Evidence of a Mars cover-up by Jamie Stensrud
In 1976, we found evidence of extraterrestrial life. Coming not in such dramatic fashion as fleets of alien spacecraft landing in front of the UN, or an information-packed burst of radio transmission, this evidence came in the understated form of a biological waste product.
Experiment Yields Positive Results
|Dr Gilbert Levin|
Although the Labeled Release Experiment relied on accepted and proven methods of determining the presence of biological organisms, official position at the time stated that the positive results were misleading, and were the result of either superoxides or an unknown chemical on the surface of the planet. At the time, not much evidence existed to refute that statement, but in the years since, other evidence has come to light supporting the claim that there is more going on at Mars (and NASA/JPL) than we may know.
Painting a Deceiving Picture There is more than circumstantial evidence that the concept of a "red Mars" is more of a conditioned idea than one based in fact. For example, consider the two images below, both released by JPL as original images; which one is the correct image? The answer is - they both are. The one at left was taken sometime on day 30 of the Pathfinder mission, which was to have been the final day of the mission, before it was extended. The image at right was taken at the end of day 30, as noted in the caption in the original image. Note the identical shadows cast by the probe and nearby rocks; either both images were taken within moments of each other, or they are in fact the same image, one of them color-adjusted. Did the image at left "slip through the cracks"?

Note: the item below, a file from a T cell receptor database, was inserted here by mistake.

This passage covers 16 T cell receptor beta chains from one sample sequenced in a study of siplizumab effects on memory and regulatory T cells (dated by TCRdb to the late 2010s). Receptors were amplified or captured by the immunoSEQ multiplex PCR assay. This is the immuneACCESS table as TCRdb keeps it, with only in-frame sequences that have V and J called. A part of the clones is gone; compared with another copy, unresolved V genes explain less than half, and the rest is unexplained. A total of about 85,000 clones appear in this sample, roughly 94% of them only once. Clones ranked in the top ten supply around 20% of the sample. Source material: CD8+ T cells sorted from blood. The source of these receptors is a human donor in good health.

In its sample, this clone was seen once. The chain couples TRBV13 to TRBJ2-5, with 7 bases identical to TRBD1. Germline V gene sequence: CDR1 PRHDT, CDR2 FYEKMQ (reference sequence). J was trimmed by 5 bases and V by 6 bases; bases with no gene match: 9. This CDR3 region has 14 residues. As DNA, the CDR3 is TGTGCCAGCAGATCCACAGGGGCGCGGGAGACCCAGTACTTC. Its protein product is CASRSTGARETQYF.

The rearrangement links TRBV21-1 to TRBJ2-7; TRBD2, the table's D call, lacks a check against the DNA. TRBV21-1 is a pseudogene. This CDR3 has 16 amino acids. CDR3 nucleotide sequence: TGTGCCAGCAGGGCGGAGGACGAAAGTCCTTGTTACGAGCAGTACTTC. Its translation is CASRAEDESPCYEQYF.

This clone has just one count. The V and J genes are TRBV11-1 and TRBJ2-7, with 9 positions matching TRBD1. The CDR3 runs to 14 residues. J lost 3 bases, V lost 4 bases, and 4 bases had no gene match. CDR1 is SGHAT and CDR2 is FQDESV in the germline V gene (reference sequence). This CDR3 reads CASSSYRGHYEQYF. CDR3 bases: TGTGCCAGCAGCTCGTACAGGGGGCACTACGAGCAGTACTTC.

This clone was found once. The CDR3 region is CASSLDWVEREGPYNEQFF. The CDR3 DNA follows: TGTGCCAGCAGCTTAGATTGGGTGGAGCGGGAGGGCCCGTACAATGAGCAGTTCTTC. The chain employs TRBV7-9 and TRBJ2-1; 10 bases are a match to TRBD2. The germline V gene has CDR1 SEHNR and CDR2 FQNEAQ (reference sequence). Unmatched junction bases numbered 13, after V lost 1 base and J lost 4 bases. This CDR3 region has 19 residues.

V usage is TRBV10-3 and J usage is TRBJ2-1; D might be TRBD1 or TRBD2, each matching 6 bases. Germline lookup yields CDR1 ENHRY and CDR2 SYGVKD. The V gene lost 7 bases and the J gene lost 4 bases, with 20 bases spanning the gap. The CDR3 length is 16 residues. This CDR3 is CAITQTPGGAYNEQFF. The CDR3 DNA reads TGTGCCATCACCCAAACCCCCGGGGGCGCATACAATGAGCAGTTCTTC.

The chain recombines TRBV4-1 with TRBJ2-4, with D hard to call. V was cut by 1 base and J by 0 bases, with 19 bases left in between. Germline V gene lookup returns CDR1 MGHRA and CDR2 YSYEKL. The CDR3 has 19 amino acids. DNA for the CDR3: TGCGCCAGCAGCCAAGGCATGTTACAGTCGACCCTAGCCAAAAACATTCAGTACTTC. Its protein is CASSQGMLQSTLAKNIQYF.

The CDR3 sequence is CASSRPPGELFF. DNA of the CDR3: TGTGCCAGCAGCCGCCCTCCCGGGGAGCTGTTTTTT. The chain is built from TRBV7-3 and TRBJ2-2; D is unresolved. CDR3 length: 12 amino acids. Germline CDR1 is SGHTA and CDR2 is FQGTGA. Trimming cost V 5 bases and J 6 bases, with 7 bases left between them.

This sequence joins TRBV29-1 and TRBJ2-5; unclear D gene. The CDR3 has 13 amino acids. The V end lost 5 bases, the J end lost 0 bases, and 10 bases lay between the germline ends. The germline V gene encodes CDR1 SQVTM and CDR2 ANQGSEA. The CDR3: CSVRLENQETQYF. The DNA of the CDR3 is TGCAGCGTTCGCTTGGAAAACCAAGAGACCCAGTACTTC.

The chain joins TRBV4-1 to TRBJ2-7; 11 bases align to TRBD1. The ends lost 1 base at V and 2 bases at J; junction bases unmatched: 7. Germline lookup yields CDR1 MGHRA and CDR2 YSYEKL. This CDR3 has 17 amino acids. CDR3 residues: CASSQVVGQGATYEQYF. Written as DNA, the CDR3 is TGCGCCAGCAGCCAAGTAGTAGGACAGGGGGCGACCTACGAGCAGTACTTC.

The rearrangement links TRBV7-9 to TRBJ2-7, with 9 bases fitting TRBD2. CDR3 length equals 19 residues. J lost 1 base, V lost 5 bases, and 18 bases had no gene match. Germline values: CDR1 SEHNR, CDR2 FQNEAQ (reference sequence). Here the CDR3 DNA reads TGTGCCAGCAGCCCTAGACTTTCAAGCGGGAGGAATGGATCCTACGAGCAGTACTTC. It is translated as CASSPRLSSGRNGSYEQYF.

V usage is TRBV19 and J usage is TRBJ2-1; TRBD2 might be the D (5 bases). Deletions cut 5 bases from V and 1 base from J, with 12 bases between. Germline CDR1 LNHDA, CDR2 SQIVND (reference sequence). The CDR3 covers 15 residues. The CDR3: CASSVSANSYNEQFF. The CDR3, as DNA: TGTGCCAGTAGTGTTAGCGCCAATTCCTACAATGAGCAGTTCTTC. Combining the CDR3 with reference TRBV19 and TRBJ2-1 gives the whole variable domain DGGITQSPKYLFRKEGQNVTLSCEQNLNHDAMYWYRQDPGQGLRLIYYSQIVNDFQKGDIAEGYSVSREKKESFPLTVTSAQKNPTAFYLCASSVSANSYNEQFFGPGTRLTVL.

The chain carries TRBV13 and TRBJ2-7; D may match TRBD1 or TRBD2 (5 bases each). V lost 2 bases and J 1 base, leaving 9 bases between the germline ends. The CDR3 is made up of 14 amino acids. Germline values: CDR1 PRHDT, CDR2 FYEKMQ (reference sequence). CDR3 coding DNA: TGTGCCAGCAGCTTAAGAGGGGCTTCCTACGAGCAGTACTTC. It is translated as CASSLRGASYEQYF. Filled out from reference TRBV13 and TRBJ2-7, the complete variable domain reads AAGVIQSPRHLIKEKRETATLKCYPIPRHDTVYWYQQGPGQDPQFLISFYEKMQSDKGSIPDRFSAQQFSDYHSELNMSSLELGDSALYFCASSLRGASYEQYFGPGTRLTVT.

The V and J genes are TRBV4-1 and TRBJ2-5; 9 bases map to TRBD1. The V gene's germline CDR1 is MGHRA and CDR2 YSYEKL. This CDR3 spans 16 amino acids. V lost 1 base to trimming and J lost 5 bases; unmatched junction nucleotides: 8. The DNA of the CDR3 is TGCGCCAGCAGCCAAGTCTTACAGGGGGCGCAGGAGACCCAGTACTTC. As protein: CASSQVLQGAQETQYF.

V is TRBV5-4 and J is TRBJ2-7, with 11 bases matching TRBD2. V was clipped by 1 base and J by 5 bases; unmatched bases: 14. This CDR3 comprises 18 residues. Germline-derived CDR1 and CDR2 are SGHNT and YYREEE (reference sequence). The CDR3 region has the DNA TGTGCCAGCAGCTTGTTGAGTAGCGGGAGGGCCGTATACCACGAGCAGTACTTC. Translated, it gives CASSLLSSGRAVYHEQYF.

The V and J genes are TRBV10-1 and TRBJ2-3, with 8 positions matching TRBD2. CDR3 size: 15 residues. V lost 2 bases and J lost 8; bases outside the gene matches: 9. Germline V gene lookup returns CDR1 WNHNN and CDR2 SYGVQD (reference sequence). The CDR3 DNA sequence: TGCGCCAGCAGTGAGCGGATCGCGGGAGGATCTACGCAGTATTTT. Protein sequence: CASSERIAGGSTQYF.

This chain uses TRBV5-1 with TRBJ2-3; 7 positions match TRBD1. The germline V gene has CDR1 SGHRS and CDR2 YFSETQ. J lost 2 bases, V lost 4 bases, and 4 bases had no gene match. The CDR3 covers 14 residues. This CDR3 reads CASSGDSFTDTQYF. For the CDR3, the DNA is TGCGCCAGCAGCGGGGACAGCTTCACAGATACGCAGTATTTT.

|Source: JPL/NASA||Source: JPL/NASA|
|Viking image 12b166, |
6 Oct 1976, 07:48
Ron said that he was a 20-year old grad student and was at JPL when the first color images came in from the lander. He said those original images showed a blue sky and rocks with greenish patches on them, and that the Viking imaging team quickly adjusted the images so that the sky and the rocks all had the reddish color we're familiar with. Levin made it clear that there was no scientific justification for these "adjustments", and he speculated that the color was changed because the planetary scientists took a dim view of the greenish patches on the rocks, which suggested some primitive form of plant life might be growing right on the surface.There is also evidence that the natural color of the Martian sky is in fact blue rather then reddish. From a Space Telescope Science Institute press release dated 1 July 1997, and viewable here:
"If dust diffuses to the landing site, the sky could turn out to be pink like that seen by Viking," says Philip James of the University of Toledo. "Otherwise, Pathfinder will likely show blue sky with bright clouds."